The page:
DOHA, Qatar — The leadership of Syria’s main opposition group in exile is all male after elections failed to promote a single woman to the decision-making group of 41 members.
Some of the female delegates at the Syrian National Council conference in the Qatari capital of Doha rushed the podium in protest after the results were announced in the early hours of Thursday. They said the new leadership fails to reflect the key role of women in the push to topple President Bashar Assad.
On at least this point, the council appeared to fall short in its attempt to showcase a new diversity in the face of international criticism that it is not representative enough of the whole spectrum of the opposition. After the vote by more than 400 members of the council’s general assembly, the group tried to redress the lack of women in its new leadership. Abdelbaset Sieda, chief of the council, said he was ‘‘so sad’’ and would try to add four women to the general secretariat by decree.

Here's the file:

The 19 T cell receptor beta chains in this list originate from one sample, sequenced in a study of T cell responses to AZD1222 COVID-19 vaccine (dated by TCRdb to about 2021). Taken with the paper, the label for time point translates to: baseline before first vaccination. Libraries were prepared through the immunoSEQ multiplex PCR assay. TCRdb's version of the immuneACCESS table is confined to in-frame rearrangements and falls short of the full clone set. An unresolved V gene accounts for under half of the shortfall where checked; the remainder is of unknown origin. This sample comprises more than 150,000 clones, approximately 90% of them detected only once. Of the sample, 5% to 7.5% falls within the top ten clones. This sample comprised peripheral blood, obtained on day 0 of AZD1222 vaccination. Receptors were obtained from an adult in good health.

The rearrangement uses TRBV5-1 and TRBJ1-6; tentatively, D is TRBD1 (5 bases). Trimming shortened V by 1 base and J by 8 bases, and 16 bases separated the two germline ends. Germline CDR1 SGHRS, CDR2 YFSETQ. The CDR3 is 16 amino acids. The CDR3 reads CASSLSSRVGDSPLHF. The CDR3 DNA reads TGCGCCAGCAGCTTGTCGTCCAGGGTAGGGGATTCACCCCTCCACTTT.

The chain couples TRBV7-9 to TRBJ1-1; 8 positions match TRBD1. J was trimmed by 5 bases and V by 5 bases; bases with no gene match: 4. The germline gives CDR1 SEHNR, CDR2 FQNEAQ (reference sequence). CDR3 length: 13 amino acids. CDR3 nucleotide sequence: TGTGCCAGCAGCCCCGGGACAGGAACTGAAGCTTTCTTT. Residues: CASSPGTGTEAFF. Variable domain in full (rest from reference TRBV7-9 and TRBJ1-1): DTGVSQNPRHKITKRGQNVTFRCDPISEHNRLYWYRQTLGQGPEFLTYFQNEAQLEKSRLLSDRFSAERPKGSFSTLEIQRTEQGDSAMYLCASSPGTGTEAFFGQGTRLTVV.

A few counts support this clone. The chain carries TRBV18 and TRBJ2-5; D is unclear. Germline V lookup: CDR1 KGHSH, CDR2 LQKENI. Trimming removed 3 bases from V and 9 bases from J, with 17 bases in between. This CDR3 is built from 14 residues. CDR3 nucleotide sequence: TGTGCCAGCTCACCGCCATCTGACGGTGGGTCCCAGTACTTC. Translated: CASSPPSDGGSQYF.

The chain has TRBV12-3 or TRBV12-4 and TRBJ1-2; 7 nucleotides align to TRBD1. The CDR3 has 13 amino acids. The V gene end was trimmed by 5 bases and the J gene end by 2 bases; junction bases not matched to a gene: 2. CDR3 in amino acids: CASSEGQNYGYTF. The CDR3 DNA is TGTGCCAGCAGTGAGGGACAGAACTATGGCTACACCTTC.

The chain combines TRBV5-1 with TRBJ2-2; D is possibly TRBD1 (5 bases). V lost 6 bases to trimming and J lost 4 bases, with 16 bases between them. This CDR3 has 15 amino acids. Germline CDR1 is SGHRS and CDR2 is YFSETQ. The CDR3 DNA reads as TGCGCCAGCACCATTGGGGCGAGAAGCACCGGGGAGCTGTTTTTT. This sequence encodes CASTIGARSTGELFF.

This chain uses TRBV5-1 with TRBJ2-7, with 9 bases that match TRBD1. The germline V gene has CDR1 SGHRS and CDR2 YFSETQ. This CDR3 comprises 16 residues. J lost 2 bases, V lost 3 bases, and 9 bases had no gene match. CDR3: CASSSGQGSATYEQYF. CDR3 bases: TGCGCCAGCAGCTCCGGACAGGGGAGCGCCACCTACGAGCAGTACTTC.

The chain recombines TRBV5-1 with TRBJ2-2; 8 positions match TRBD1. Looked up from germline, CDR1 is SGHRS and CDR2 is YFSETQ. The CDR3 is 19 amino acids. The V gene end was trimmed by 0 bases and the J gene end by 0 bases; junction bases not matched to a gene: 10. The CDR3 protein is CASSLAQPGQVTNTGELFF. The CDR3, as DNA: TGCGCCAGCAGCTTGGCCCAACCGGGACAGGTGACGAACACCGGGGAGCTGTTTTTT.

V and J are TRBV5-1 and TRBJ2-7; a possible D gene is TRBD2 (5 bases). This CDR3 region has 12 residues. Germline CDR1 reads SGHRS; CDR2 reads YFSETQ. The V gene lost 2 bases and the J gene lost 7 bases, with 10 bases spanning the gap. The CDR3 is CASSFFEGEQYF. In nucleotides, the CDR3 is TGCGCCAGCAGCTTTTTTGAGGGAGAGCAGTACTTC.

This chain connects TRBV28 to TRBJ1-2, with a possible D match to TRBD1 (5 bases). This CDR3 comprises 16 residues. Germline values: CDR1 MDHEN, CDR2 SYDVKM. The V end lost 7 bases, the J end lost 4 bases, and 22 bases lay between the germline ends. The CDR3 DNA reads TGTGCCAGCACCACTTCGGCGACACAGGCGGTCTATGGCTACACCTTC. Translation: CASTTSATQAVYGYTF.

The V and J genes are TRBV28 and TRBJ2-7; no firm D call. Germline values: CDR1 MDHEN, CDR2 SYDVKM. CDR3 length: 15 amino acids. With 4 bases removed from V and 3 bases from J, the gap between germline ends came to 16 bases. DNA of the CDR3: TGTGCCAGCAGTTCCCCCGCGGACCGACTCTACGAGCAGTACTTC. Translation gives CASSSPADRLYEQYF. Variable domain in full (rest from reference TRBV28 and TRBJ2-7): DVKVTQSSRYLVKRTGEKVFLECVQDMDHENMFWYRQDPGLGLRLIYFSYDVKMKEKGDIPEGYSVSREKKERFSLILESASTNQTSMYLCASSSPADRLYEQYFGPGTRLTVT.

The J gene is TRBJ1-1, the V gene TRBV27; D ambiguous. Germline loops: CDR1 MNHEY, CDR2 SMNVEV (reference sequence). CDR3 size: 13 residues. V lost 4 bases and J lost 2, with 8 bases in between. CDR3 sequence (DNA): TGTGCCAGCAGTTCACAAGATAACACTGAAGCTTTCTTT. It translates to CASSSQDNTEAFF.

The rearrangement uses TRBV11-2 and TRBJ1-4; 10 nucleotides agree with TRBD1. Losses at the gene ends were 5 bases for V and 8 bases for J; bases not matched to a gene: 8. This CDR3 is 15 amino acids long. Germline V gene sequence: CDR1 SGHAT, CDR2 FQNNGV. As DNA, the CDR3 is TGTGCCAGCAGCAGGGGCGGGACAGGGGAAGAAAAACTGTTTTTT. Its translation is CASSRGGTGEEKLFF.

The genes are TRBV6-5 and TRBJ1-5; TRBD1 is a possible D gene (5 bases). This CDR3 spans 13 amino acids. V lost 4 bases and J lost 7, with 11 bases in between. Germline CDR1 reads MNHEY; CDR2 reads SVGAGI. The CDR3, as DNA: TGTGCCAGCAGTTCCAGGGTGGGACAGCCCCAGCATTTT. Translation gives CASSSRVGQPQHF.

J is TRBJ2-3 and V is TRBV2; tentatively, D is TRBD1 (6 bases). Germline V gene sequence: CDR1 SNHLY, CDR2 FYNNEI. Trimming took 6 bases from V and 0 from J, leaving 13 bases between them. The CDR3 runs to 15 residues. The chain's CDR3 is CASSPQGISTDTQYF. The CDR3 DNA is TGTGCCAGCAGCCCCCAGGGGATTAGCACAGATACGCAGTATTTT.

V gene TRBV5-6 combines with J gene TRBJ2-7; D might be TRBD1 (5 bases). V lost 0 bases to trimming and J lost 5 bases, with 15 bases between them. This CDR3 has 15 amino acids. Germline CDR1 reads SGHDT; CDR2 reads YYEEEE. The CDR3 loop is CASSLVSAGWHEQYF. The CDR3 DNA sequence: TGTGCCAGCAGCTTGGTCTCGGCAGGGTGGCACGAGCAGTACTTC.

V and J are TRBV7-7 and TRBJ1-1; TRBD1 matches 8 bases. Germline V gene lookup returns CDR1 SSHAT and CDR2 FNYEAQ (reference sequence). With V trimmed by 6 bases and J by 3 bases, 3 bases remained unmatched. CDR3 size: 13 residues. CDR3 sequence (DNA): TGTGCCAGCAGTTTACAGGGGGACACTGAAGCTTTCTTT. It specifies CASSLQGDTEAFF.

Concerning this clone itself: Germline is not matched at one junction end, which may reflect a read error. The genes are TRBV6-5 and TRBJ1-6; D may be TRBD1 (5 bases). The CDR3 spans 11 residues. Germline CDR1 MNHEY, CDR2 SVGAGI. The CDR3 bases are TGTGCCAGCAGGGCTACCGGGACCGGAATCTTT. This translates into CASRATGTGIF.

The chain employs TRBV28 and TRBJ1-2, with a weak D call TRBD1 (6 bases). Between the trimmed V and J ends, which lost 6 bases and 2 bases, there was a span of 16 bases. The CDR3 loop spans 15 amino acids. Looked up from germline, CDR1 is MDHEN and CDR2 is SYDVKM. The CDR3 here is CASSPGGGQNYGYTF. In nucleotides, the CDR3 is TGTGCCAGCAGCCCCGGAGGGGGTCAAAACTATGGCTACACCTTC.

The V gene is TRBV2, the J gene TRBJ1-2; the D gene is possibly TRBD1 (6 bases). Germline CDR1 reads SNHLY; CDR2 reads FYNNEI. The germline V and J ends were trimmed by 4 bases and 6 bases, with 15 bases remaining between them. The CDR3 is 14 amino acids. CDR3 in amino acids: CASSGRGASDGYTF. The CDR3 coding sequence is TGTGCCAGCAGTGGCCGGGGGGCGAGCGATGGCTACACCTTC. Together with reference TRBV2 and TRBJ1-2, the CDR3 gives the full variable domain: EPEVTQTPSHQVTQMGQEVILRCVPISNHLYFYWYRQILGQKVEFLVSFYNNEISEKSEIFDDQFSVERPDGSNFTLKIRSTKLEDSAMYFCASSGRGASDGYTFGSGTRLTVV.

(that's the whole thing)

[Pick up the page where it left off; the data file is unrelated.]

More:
‘‘The bottom line is that there is a recognition that the women got shafted, and that it has to be fixed,’’ said delegate Muna Jondy, 37, an immigration lawyer from Flint, Mich. It is ‘‘not going to cure the underlying problem, which I think was the lack of recognition of the importance of the voice of women at the decision-making table,’’ she added.
The council, established a year ago from a pool of long-term Syrian exiles and academics, has faced mounting criticism from within Syria and the international community that it is out of touch with those inside risking their lives on the frontlines.